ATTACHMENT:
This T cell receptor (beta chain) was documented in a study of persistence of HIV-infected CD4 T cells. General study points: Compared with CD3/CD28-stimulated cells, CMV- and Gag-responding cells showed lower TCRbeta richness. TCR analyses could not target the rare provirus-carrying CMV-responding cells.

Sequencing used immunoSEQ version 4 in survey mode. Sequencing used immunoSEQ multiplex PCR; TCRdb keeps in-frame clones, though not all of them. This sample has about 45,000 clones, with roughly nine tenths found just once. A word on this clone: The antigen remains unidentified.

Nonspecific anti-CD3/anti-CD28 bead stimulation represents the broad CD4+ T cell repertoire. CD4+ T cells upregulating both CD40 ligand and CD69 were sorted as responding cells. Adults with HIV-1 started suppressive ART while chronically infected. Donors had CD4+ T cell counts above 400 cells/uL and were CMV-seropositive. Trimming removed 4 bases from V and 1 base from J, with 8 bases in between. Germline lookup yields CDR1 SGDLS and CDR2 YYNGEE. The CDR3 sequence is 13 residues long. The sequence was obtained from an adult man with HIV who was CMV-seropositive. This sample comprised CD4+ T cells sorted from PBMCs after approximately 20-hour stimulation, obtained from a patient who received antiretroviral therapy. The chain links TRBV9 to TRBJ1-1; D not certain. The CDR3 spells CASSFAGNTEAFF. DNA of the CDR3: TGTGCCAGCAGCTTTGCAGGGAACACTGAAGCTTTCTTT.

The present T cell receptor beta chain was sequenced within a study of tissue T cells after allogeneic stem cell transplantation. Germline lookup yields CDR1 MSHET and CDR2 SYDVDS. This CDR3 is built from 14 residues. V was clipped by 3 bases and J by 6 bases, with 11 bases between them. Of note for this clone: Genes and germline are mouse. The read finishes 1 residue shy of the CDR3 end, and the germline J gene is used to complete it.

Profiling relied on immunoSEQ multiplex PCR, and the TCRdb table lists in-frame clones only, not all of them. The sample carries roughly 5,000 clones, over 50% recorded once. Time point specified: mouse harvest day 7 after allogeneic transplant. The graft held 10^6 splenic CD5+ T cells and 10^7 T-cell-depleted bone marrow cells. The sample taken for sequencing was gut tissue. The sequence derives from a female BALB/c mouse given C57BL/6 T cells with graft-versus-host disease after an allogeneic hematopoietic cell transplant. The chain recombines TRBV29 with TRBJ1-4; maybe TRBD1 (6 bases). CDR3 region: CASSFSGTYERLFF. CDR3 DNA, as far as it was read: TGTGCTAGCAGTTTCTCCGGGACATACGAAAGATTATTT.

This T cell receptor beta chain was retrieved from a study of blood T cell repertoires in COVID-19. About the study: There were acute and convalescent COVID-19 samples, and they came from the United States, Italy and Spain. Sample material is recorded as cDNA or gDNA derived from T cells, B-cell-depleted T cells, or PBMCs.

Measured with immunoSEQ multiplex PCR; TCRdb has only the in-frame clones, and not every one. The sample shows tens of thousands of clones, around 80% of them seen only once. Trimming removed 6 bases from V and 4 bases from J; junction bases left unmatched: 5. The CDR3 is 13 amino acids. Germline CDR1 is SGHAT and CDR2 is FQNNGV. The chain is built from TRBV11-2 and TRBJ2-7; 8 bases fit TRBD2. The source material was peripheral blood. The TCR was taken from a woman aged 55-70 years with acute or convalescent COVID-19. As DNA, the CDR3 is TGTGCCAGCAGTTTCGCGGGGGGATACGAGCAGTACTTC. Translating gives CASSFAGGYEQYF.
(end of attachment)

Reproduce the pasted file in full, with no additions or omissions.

This T cell receptor (beta chain) was documented in a study of persistence of HIV-infected CD4 T cells. General study points: Compared with CD3/CD28-stimulated cells, CMV- and Gag-responding cells showed lower TCRbeta richness. TCR analyses could not target the rare provirus-carrying CMV-responding cells.

Sequencing used immunoSEQ version 4 in survey mode. Sequencing used immunoSEQ multiplex PCR; TCRdb keeps in-frame clones, though not all of them. This sample has about 45,000 clones, with roughly nine tenths found just once. A word on this clone: The antigen remains unidentified.

Nonspecific anti-CD3/anti-CD28 bead stimulation represents the broad CD4+ T cell repertoire. CD4+ T cells upregulating both CD40 ligand and CD69 were sorted as responding cells. Adults with HIV-1 started suppressive ART while chronically infected. Donors had CD4+ T cell counts above 400 cells/uL and were CMV-seropositive. Trimming removed 4 bases from V and 1 base from J, with 8 bases in between. Germline lookup yields CDR1 SGDLS and CDR2 YYNGEE. The CDR3 sequence is 13 residues long. The sequence was obtained from an adult man with HIV who was CMV-seropositive. This sample comprised CD4+ T cells sorted from PBMCs after approximately 20-hour stimulation, obtained from a patient who received antiretroviral therapy. The chain links TRBV9 to TRBJ1-1; D not certain. The CDR3 spells CASSFAGNTEAFF. DNA of the CDR3: TGTGCCAGCAGCTTTGCAGGGAACACTGAAGCTTTCTTT.

The present T cell receptor beta chain was sequenced within a study of tissue T cells after allogeneic stem cell transplantation. Germline lookup yields CDR1 MSHET and CDR2 SYDVDS. This CDR3 is built from 14 residues. V was clipped by 3 bases and J by 6 bases, with 11 bases between them. Of note for this clone: Genes and germline are mouse. The read finishes 1 residue shy of the CDR3 end, and the germline J gene is used to complete it.

Profiling relied on immunoSEQ multiplex PCR, and the TCRdb table lists in-frame clones only, not all of them. The sample carries roughly 5,000 clones, over 50% recorded once. Time point specified: mouse harvest day 7 after allogeneic transplant. The graft held 10^6 splenic CD5+ T cells and 10^7 T-cell-depleted bone marrow cells. The sample taken for sequencing was gut tissue. The sequence derives from a female BALB/c mouse given C57BL/6 T cells with graft-versus-host disease after an allogeneic hematopoietic cell transplant. The chain recombines TRBV29 with TRBJ1-4; maybe TRBD1 (6 bases). CDR3 region: CASSFSGTYERLFF. CDR3 DNA, as far as it was read: TGTGCTAGCAGTTTCTCCGGGACATACGAAAGATTATTT.

This T cell receptor beta chain was retrieved from a study of blood T cell repertoires in COVID-19. About the study: There were acute and convalescent COVID-19 samples, and they came from the United States, Italy and Spain. Sample material is recorded as cDNA or gDNA derived from T cells, B-cell-depleted T cells, or PBMCs.

Measured with immunoSEQ multiplex PCR; TCRdb has only the in-frame clones, and not every one. The sample shows tens of thousands of clones, around 80% of them seen only once. Trimming removed 6 bases from V and 4 bases from J; junction bases left unmatched: 5. The CDR3 is 13 amino acids. Germline CDR1 is SGHAT and CDR2 is FQNNGV. The chain is built from TRBV11-2 and TRBJ2-7; 8 bases fit TRBD2. The source material was peripheral blood. The TCR was taken from a woman aged 55-70 years with acute or convalescent COVID-19. As DNA, the CDR3 is TGTGCCAGCAGTTTCGCGGGGGGATACGAGCAGTACTTC. Translating gives CASSFAGGYEQYF.